LONDON (Reuters) - OPEC’s oil output is likely in July to reach its highest in recent history, a Reuters survey found on Friday, as Iraq pumps more and Nigeria manages to export additional crude despite militant attacks on oil installations.
Top OPEC exporter Saudi Arabia has kept output close to a record high, the survey found, as it meets seasonally higher domestic demand and focuses on maintaining market share rather than trimming supply to boost prices.
Supply from the Organization of the Petroleum Exporting Countries has risen to 33.41 million barrels per day (bpd) in July from a revised 33.31 million bpd in June, according to the survey based on shipping data and information from industry sources.
The increase in OPEC production has added to downward pressure on prices. Oil LCOc1 has fallen from a 2016 high near $53 a barrel in June to $42 as of Friday, pressured also by concern about weaker demand.
OPEC’s production could rise even further should talks to reopen some of Libya’s oil facilities succeed. Conflict has been keeping Libyan output at a fraction of the pre-war rate.
“This could shortly release more oil into an already abundantly supplied market,” Carsten Fritsch of Commerzbank said, although earlier hopes of a restart have not been realized.
“It therefore remains to be seen whether this time will be different.”
OPEC’s output has climbed due to the return of former member Indonesia in 2015 and another, Gabon, this month, skewing historical comparisons. July’s supply from the remaining members, at 32.46 million bpd, is the highest in Reuters survey records, starting in 1997.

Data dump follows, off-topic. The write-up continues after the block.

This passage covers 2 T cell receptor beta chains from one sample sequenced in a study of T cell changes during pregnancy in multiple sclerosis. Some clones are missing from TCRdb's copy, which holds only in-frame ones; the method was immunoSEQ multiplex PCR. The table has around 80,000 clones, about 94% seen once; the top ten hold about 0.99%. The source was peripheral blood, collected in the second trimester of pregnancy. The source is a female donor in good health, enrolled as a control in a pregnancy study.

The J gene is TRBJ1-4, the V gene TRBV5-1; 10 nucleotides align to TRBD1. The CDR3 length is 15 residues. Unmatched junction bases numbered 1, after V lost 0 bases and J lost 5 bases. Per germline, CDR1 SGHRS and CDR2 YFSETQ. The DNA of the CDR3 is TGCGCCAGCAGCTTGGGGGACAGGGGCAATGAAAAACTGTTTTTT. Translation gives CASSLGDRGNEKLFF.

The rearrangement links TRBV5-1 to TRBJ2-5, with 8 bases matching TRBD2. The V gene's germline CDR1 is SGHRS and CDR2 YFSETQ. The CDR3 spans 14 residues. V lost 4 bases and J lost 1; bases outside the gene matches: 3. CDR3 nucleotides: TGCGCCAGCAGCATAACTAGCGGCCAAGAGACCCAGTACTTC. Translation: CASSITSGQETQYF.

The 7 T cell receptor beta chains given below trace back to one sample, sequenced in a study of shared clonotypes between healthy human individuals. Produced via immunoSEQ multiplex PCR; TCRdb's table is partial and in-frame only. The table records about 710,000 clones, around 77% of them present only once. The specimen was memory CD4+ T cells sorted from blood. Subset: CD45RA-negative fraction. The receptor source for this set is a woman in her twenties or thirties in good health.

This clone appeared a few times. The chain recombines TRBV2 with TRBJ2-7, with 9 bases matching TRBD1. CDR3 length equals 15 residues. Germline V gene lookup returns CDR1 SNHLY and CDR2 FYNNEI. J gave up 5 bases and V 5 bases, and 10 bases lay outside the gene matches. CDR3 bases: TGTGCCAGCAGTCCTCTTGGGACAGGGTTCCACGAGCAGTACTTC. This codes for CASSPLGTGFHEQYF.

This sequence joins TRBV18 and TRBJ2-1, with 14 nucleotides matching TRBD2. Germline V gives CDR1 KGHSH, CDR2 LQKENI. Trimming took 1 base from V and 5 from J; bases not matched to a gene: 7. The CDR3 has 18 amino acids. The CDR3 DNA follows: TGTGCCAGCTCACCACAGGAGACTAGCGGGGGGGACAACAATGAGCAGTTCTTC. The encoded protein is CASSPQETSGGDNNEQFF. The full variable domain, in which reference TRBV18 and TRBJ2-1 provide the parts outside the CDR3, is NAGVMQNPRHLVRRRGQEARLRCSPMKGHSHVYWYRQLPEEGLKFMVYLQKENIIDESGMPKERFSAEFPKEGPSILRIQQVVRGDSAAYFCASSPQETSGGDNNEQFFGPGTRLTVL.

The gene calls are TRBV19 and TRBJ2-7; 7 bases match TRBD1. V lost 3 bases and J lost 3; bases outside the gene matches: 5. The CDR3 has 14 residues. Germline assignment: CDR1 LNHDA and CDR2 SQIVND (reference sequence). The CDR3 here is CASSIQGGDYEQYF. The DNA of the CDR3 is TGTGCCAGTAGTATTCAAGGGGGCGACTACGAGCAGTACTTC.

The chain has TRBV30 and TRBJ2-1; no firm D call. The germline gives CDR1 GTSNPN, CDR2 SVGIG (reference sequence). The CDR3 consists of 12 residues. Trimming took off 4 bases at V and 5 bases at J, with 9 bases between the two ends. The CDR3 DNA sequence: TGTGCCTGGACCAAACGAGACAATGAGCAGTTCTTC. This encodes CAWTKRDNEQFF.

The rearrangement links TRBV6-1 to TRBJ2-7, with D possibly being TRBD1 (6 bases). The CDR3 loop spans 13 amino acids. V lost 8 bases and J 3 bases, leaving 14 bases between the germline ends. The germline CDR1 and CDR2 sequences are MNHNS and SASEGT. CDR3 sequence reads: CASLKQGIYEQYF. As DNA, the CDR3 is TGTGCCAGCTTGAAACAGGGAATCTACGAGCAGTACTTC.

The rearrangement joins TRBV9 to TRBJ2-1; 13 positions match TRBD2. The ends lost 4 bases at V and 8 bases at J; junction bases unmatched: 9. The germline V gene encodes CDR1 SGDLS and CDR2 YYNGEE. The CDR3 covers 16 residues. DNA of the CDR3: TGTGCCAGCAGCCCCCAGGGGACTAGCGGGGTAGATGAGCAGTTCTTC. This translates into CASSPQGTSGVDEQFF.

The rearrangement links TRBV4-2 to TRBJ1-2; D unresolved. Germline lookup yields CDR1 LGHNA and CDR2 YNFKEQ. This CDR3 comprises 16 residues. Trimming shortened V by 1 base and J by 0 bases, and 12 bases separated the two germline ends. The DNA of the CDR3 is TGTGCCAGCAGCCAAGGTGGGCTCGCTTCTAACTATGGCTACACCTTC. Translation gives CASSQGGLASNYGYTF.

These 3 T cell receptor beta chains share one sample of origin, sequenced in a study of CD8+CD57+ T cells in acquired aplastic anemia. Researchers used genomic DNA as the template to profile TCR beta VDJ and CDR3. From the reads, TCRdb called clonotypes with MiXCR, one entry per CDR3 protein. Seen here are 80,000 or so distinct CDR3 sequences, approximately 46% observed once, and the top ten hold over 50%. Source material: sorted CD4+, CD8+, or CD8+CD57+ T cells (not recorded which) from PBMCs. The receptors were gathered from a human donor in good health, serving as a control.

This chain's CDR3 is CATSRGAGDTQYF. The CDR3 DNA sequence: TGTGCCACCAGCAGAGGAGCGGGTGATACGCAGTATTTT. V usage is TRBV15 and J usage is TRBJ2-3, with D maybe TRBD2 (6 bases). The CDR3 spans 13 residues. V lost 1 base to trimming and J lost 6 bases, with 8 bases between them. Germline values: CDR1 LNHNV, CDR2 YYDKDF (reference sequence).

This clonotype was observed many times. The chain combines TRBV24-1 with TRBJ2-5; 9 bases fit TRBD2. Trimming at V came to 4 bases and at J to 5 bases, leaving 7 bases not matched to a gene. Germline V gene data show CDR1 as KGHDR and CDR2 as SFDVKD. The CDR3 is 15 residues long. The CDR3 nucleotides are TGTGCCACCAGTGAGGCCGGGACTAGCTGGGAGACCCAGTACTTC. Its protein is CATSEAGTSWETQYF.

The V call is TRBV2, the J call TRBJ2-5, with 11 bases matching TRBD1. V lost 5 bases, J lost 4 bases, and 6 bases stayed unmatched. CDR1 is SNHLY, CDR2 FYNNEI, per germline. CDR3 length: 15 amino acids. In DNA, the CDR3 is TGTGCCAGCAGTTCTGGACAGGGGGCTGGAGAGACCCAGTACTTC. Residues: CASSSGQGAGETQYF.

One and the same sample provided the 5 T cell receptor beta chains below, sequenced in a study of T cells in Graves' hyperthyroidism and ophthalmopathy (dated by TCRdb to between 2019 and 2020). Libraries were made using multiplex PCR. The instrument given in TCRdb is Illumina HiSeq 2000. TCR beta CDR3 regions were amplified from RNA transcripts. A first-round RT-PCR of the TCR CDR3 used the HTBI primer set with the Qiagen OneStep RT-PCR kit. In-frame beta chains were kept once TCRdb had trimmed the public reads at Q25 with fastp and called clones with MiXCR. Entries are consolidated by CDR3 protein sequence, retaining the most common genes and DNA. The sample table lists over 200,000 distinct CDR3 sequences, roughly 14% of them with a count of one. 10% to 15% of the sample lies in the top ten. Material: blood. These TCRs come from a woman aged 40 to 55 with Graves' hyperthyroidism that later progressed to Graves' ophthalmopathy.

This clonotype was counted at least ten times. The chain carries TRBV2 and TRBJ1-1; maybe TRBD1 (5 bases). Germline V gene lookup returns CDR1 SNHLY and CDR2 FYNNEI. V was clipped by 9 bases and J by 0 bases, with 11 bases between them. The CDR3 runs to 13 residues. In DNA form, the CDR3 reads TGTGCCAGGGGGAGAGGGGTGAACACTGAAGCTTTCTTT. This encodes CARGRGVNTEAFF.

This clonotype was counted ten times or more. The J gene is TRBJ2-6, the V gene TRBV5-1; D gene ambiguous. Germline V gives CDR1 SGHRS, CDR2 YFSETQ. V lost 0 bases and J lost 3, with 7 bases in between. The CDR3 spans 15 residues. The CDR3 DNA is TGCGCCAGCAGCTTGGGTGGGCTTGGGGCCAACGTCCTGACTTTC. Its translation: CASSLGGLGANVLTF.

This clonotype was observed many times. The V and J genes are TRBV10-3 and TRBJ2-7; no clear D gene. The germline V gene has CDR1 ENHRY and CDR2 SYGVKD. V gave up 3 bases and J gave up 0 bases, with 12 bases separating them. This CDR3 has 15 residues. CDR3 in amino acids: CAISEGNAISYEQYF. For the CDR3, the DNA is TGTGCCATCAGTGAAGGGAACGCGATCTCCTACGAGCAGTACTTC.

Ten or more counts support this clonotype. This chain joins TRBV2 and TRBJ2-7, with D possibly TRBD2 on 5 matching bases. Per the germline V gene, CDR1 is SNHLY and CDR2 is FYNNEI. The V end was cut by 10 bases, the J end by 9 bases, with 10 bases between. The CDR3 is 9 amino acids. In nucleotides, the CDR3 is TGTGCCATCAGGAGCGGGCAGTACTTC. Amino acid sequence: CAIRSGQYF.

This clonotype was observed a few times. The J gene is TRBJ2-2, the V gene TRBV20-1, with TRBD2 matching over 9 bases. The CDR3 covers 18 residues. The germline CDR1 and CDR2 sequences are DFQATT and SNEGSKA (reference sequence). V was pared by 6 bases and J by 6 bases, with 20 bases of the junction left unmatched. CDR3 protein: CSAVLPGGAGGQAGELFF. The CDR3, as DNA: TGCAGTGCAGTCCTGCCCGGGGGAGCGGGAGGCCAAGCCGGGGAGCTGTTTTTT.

Supply has also risen since OPEC abandoned in 2014 its historic role of cutting supply to prop up prices as major producers Saudi Arabia, Iraq and Iran pump more.
In July, the biggest increase of 90,000 bpd has come from Iraq, which has exported more barrels from its southern and northern ports despite a pipeline leak that restrained southern exports.
Nigeria, where output has been hit by militant attacks on oil facilities, has nonetheless exported slightly more in July than June, the survey found, although crude exports remain significantly below the 2 million bpd seen in early 2016.
Output in two major producers is largely stable. Iran, OPEC’s fastest-growing source of supply expansion this year after the lifting of Western sanctions, has pumped only 20,000 bpd more as the growth rate tops out for now, the survey found.
Saudi output in July was assessed at 10.50 million bpd, close to June’s revised rate and the record 10.56 million bpd reached in June last year.
“Exports are down a bit, offset by higher direct burn and slightly higher refinery runs,” said an industry source who monitors Saudi output. “For the time being, I’m sticking to my numbers, which suggest supply is flat.”
Of countries with lower production, Libyan output edged down due to the stoppage of a major oilfield, Sarir.
Venezuela’s supply is under downward pressure from its cash crunch, slipping further in July.
The Reuters survey is based on shipping data provided by external sources, Thomson Reuters flows data, and information provided by sources at oil companies, OPEC and consulting firms.
Editing by Dale Hudson
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